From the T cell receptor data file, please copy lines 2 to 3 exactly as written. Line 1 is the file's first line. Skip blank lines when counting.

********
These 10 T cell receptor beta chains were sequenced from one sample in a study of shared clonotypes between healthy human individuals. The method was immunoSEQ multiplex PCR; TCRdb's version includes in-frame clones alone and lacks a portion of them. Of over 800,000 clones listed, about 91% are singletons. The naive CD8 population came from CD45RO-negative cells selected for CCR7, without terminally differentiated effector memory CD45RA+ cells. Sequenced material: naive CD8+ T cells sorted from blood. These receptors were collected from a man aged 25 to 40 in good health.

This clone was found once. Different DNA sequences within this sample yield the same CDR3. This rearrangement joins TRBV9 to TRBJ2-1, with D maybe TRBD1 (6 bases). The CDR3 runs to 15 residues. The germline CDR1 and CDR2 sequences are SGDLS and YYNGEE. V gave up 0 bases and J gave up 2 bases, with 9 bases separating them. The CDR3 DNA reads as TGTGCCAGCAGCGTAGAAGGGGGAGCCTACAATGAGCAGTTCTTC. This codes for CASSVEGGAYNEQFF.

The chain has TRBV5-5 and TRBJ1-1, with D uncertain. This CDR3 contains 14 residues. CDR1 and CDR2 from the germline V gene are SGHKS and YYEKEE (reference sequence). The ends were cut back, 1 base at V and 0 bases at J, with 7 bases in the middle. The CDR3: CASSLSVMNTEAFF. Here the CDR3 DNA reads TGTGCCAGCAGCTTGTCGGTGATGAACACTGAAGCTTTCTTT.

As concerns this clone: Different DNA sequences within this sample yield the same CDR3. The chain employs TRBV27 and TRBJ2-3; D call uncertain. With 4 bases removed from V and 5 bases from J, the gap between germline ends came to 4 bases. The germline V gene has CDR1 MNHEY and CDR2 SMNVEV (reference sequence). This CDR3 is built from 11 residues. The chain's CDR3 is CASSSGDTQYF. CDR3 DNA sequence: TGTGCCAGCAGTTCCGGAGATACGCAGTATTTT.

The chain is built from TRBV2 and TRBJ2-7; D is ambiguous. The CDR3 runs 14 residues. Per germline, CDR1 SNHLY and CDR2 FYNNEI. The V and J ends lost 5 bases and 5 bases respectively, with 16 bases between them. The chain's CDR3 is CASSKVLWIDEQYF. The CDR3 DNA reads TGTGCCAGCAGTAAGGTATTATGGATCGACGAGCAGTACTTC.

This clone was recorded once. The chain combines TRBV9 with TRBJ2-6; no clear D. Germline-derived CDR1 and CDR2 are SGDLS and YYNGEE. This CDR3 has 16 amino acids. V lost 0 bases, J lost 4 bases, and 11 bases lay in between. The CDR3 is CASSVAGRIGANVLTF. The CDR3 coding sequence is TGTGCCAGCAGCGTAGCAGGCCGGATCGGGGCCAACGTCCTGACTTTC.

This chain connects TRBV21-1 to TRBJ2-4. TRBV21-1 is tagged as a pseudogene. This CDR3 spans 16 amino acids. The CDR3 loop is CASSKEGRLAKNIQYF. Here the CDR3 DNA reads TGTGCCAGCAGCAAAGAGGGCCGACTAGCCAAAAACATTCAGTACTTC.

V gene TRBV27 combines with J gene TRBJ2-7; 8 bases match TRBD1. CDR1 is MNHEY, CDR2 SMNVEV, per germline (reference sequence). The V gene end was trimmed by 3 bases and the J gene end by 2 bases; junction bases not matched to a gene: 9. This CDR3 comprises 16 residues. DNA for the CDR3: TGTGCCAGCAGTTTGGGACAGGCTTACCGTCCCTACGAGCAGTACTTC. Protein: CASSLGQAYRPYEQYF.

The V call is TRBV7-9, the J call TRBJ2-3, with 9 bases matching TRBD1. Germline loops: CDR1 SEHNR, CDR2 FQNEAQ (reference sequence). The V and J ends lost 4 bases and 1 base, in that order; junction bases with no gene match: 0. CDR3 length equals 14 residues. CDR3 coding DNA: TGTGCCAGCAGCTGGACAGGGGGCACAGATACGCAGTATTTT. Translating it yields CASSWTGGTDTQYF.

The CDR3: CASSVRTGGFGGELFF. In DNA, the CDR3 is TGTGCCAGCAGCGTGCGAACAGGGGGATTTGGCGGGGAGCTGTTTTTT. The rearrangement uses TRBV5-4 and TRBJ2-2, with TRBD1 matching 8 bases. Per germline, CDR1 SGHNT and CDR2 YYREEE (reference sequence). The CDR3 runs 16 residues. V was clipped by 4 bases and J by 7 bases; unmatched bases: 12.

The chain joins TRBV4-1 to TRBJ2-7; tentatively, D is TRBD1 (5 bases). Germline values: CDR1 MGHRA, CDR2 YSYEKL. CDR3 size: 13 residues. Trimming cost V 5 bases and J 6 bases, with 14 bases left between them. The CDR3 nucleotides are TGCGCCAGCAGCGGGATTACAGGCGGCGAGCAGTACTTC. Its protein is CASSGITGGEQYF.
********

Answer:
This clone was found once. Different DNA sequences within this sample yield the same CDR3. This rearrangement joins TRBV9 to TRBJ2-1, with D maybe TRBD1 (6 bases). The CDR3 runs to 15 residues. The germline CDR1 and CDR2 sequences are SGDLS and YYNGEE. V gave up 0 bases and J gave up 2 bases, with 9 bases separating them. The CDR3 DNA reads as TGTGCCAGCAGCGTAGAAGGGGGAGCCTACAATGAGCAGTTCTTC. This codes for CASSVEGGAYNEQFF.

The chain has TRBV5-5 and TRBJ1-1, with D uncertain. This CDR3 contains 14 residues. CDR1 and CDR2 from the germline V gene are SGHKS and YYEKEE (reference sequence). The ends were cut back, 1 base at V and 0 bases at J, with 7 bases in the middle. The CDR3: CASSLSVMNTEAFF. Here the CDR3 DNA reads TGTGCCAGCAGCTTGTCGGTGATGAACACTGAAGCTTTCTTT.